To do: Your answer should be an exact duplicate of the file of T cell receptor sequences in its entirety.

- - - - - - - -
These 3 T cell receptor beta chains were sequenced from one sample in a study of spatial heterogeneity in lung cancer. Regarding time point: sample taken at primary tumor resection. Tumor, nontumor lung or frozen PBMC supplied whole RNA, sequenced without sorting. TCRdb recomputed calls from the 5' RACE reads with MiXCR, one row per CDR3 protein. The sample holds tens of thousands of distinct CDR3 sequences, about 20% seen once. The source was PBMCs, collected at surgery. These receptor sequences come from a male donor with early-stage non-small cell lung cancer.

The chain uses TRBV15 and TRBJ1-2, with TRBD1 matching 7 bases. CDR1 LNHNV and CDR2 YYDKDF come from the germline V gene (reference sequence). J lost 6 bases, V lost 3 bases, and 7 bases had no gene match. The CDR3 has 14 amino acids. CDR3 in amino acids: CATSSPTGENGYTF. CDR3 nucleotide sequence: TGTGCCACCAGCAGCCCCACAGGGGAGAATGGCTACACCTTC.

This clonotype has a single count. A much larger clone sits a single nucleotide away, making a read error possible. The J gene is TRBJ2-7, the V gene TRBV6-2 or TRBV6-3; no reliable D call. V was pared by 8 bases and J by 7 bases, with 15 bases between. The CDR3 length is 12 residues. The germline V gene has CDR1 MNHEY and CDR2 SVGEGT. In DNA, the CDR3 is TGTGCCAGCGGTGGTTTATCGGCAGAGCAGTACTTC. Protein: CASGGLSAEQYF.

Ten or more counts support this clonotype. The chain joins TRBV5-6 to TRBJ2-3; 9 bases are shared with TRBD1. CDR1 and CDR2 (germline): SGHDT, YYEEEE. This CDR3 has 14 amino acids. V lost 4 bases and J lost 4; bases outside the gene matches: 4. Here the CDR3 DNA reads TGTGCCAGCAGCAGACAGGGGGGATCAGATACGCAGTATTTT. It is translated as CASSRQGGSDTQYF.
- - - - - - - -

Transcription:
These 3 T cell receptor beta chains were sequenced from one sample in a study of spatial heterogeneity in lung cancer. Regarding time point: sample taken at primary tumor resection. Tumor, nontumor lung or frozen PBMC supplied whole RNA, sequenced without sorting. TCRdb recomputed calls from the 5' RACE reads with MiXCR, one row per CDR3 protein. The sample holds tens of thousands of distinct CDR3 sequences, about 20% seen once. The source was PBMCs, collected at surgery. These receptor sequences come from a male donor with early-stage non-small cell lung cancer.

The chain uses TRBV15 and TRBJ1-2, with TRBD1 matching 7 bases. CDR1 LNHNV and CDR2 YYDKDF come from the germline V gene (reference sequence). J lost 6 bases, V lost 3 bases, and 7 bases had no gene match. The CDR3 has 14 amino acids. CDR3 in amino acids: CATSSPTGENGYTF. CDR3 nucleotide sequence: TGTGCCACCAGCAGCCCCACAGGGGAGAATGGCTACACCTTC.

This clonotype has a single count. A much larger clone sits a single nucleotide away, making a read error possible. The J gene is TRBJ2-7, the V gene TRBV6-2 or TRBV6-3; no reliable D call. V was pared by 8 bases and J by 7 bases, with 15 bases between. The CDR3 length is 12 residues. The germline V gene has CDR1 MNHEY and CDR2 SVGEGT. In DNA, the CDR3 is TGTGCCAGCGGTGGTTTATCGGCAGAGCAGTACTTC. Protein: CASGGLSAEQYF.

Ten or more counts support this clonotype. The chain joins TRBV5-6 to TRBJ2-3; 9 bases are shared with TRBD1. CDR1 and CDR2 (germline): SGHDT, YYEEEE. This CDR3 has 14 amino acids. V lost 4 bases and J lost 4; bases outside the gene matches: 4. Here the CDR3 DNA reads TGTGCCAGCAGCAGACAGGGGGGATCAGATACGCAGTATTTT. It is translated as CASSRQGGSDTQYF.